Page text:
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lets suppose there is a static variable accessed by 2 threads.

public static int val = 1;

now suppose thread 1 execute's a statement like this

if(val==1)
{
  val +=1
}

However after the check and before the addition in the above statement thread 2 changes the value of val to something else.

Now that would cause some nasty error. And this is happening in my code.

Is there any way that thread 1 gets noticed that the values of val has been changed and it instead of adding goes back and performs the check again.

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3  
Based on your question, I'd suggest Interlocked.CompareExchange, as recommended in the answer below. If you think that's not appropriate, you should change your question to show us the real problem you're trying to solve. –  Jim Mischel May 21 '13 at 18:54

4 Answers 4

Specifically for your example, you could:

var originalValue = Interlocked.CompareExchange(ref val, 
                                    2,       //update val to this value
                                    1);      //if val matches this value
if(originalValue == 1)
{
    //the update occurred
}
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well my example was just a simplified version of the problem i am facing in my code. I don't think the above method would be very easy to use in my real code. –  Win Coder May 21 '13 at 18:45
    
@WinCoder : Take a look at what Interlocked has to offer, because it may still have the tools to suit your needs. –  spender May 21 '13 at 18:51

You could use a lock:

var lockObj = new object();

if(val == 1) // is the value what we want
{
    lock(lockObj) // let's lock it
    {
        if(val == 1) // now that it's lock, check again just to be sure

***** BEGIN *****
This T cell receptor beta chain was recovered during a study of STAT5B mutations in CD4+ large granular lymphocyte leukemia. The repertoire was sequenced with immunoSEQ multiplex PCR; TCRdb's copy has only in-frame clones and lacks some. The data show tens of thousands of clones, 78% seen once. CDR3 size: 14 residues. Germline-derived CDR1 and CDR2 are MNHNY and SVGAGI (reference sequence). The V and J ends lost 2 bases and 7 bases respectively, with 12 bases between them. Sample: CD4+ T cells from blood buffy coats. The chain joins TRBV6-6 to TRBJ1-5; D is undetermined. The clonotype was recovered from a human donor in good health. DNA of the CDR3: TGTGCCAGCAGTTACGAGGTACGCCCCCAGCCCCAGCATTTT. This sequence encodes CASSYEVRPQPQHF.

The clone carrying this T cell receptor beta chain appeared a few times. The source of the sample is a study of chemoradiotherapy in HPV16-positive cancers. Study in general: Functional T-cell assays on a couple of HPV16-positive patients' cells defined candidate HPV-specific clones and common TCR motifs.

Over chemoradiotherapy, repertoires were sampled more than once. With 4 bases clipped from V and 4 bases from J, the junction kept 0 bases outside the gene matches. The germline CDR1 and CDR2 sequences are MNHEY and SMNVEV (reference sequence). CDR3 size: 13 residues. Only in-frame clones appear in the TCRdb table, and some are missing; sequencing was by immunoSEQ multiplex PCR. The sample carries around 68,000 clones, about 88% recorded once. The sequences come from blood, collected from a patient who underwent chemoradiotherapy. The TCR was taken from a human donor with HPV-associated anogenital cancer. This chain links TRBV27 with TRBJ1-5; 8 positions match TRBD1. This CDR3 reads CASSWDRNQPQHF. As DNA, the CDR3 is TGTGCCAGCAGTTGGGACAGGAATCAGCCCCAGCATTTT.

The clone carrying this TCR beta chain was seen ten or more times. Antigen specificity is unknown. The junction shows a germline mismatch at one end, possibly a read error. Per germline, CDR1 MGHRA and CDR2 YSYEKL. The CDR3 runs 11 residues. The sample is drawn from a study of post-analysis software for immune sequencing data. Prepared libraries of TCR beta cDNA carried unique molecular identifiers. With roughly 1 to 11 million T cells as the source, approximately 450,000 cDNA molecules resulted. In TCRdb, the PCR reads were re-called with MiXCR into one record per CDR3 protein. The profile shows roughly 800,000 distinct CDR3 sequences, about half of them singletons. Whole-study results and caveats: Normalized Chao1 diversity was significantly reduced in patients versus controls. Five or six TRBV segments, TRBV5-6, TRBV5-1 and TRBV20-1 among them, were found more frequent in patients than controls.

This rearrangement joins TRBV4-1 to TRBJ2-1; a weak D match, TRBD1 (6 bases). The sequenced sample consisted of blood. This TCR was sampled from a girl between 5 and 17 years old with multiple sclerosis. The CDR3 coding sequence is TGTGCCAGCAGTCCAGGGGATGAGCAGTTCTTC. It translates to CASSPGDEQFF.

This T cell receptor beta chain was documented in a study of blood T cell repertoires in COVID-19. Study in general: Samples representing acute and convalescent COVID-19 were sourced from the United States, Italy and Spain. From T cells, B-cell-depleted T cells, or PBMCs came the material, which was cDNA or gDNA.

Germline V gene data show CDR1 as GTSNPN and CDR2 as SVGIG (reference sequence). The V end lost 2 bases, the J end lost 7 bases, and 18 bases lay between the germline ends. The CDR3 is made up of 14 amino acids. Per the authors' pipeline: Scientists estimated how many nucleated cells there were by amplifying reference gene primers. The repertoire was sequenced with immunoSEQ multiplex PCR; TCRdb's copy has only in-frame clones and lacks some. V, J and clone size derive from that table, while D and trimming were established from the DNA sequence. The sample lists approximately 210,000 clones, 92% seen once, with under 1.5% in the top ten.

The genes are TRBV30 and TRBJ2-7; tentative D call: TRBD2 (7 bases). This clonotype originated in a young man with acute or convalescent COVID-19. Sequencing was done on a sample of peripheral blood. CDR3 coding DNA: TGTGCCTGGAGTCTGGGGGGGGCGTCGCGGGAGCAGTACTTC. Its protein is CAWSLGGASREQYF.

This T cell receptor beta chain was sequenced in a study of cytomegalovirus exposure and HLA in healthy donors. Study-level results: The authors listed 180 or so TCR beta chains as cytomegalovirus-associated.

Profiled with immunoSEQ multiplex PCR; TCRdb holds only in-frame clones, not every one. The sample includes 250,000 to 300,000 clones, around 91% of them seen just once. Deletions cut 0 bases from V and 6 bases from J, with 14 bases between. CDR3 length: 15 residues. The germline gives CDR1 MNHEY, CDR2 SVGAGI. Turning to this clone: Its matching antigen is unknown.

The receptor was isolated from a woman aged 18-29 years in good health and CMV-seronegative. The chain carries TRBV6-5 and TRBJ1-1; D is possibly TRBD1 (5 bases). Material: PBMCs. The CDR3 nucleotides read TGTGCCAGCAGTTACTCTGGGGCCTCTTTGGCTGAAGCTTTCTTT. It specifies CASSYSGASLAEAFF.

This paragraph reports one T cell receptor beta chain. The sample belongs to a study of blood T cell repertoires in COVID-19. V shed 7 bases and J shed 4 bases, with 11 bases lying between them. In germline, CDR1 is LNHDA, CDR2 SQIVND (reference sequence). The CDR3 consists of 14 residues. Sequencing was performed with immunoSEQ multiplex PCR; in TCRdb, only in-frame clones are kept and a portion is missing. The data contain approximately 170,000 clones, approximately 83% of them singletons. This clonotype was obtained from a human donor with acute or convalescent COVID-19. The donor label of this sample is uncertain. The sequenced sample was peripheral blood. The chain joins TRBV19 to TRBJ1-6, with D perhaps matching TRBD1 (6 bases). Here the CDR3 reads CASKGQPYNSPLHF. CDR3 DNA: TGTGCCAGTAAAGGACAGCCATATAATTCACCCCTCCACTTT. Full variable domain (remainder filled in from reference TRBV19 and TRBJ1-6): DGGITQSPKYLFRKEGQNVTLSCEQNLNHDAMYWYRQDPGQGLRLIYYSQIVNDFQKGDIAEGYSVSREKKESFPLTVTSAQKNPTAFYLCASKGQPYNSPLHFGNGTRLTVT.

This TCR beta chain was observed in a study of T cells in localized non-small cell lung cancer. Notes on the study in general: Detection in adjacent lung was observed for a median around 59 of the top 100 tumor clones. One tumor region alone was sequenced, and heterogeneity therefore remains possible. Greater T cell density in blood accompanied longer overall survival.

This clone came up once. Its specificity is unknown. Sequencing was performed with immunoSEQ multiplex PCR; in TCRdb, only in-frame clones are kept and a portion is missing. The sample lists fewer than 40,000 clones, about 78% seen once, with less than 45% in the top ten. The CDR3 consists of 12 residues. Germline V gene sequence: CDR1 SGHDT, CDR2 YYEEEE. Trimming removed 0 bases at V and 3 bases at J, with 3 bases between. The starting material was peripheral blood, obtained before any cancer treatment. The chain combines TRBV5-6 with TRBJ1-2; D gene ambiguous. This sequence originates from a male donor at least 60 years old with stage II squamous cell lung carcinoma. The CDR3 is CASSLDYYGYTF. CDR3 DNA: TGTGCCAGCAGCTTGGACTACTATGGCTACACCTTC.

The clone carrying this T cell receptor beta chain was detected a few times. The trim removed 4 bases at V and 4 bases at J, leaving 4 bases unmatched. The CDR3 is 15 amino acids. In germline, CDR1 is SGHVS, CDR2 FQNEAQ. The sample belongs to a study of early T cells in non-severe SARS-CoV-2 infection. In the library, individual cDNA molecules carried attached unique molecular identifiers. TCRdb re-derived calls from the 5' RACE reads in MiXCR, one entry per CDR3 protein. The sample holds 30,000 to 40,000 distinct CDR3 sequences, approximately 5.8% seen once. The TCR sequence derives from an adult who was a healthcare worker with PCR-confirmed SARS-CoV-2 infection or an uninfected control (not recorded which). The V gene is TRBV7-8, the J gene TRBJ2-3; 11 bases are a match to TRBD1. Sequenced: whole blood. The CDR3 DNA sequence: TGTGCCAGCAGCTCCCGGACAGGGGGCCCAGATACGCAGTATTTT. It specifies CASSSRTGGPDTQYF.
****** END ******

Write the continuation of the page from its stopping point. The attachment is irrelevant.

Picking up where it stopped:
{
            val += 1;
        }
    }
}

If going that route, you'll have to make sure any code that modifies val also uses a lock with the same lock object.

lock(lockObj)
{
    // code that changes `val`
}
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Doesn't seem like a great idea to check the value of val outside the lock and then do it again inside the lock. If you put every access to val within a lock, whether it is read or write, you don't need to worry about someone messing with it before you touch it. Therefore you get the lock and then check the val, and you can be sure no one else is touching val before you do. –  Michael Mankus May 21 '13 at 18:41
    
@MichaelMankus - In your case, you wind up taking a lock whether you need it or not. Checking a value is typically inexpensive whereas taking a lock is more expensive and can hold up other code waiting for a lock. Check out the reasoning at en.wikipedia.org/wiki/Double-checked_locking –  Justin Niessner May 21 '13 at 18:42
    
Good point. I've never double-checked around my locks. Looks like it's something I'll start doing. –  Michael Mankus May 21 '13 at 18:49
    
I can't imagine why you'd use a lock here instead of Interlocked.CompareExchange. –  Jim Mischel May 21 '13 at 18:55
    
@JimMischel - I used a lock simply because I assumed this was a simplified example. If the OP really is only incrementing the value, then certainly would go with Iterlocked.CompareExchange or Interlocked.Increment method. –  Justin Niessner May 21 '13 at 19:01

You could use a lock around accessing val or updating val. See http://msdn.microsoft.com/en-us/library/system.threading.readerwriterlockslim.aspx

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If you wish to increment an integral value in a thread-safe way, you can use the static Interlocked.Increment method: Interlocked.Increment Method (Int32)

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